Laura-Marie Marciano


i asked if we could go
to the museum on a
saturday and you said
you'd rather go to the park.
this went on for six months
until i fell in love with you because
everyone else stopped calling.

after faking it for hours
our natural history
became a museum
and our bones laid
on display against
an assumed habitat
with bright orange Lego
parts and gum wrappers
in the aritifical dirt.

i tried to tell you that most
women preferred being
eaten out to penetration
and that the finger was just
as important as the penis.
you tried to tell me i should
date women, or that i wasn't

now we don't tell anything anymore,
our mouths glued shut, our limbs
tacked and shellacked, our heads dangling 
under a sign that reads: Settlers, 2012



the first memory of a swimming pool is framed in white trash. the spray of water piercing jelly skin. the hair is coarse and wet and not like my cousin's hair. I bought a ran coat on a friday that everyone in the school yard owned by monday, a palette of pale pink and blue plastic on pavement. behind the garage grew a pine cone from a Christmas play, and now it is a tree that no one has ever trimmed. I cried in the rainbow sun of our backyard when kindergarten was over. hugging the leg of a stranger in a department store because I thought it was her and I thought I was safe. hiding amongst fresh smelling clothes in the basement and picking at the scabs on my ankles. my father always lied about my age for free entrance
to amusement parks. I was tiny and small. the rush of blood came quick between her legs. two weeks later her father died. then she held me for years and I must have cried at her depression. I pulled my dress up to show everyone, black and white cookies, kool aid, chlorine. can you imagine a time before chlorine? the dance floor was wooden. sequins from last year's recital cluttered in the cracks of it.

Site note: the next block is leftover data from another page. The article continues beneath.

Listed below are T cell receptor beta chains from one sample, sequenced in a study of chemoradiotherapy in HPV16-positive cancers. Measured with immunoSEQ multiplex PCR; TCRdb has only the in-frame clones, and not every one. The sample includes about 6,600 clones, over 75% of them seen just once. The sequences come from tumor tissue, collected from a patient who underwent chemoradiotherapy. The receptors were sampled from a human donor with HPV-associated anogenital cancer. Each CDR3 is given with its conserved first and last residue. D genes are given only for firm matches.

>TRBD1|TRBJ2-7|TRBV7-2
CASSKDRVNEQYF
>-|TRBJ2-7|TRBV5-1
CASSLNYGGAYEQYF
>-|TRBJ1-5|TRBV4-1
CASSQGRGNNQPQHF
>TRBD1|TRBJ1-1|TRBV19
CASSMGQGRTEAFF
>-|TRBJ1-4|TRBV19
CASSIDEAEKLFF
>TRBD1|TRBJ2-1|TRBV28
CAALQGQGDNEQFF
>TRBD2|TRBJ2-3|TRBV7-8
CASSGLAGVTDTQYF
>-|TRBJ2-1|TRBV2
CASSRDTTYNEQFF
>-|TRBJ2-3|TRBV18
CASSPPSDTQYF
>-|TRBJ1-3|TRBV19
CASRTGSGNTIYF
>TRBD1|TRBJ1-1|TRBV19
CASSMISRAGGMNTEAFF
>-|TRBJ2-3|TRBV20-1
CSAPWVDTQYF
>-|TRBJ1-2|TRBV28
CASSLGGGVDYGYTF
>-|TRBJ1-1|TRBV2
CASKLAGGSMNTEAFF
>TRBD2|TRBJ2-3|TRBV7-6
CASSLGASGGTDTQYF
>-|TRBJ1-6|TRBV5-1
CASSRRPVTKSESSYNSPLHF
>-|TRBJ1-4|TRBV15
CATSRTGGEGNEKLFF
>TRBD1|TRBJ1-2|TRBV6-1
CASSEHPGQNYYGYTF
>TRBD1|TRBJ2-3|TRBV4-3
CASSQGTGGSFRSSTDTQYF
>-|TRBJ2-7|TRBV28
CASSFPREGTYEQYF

spanish mass was at 10:45 am. It still is. he could hear my voice above all the other voices. I would
hold my breath until he stopped yelling at her. the pink of my cheeks turned blue under water. I had a tweetie bird balloon taped to the wall and an angel taped to the ceiling. mama would curl my hair with
a hot iron until I resembled Shirley Temple. I was born curly and became straight and now I am curly again. there is a scar from the iron above my belly button. what was once our whole life is now only a



Hard boiled eggs were similar to gems on the kitchen table. Politics taste best with pancakes, forgive me for that. I drank the milk from the plastic carton. It was so cold I felt it below my breasts, swimming
to my stomach. Grandma called the house to ask where I was. It rained . when Third Eye Blind played
in Providence across from the mall. Nana's in the Pier has the best ice cream in the sea. I didn't mean to wear too much make-up. I'm sorry. I'm sorry you had to look at my face and smell me everyday. I'm sorry that you don't want me to get anywhere in life. I can't stay in the sad room forever. I can't let you believe that I am dieing. My aunt was rushed to the hospital and her children woke to another women
in the house. This is why I won't take lightly to infidelity, or maybe, fidelity is not at all possible. I will have dreams of making love to snow banks. I have been offered so many chances at freedom and none
at imprisonment. They were complaining about the cost of a cup of coffee but didn't know those who
had farmed the beans. I'm sorry for that. Rub aloe on my back and stick your tongue between my teeth
in front of the mirror. She is coming over to write her thesis paper away from her children. She's almost here. It's 1pm. The pink straps of my summer set against the slide of the play set was the meaning of everything. The rich people threw a party for us.


All of them

Touch me and know my heart is swelling
and it's better than sun on a boardwalk
or building a pillow fort in a hotel room
in Los Angeles.  I am the city,  you are all the angels.

Hold my thick thighs in your too small hands 
and kiss my ocean soaked purple lips.
I am alive under you, beside you,
in you, in spite of you, forever you.
i love frank o'hara and i love lisa frank
and I love you. 

Maybe we should stand in the shade. 
Maybe we should stand in the shade.
I feel like the man I am when
I protect you from the late rain.


All poems written by Laura-Marie Marciano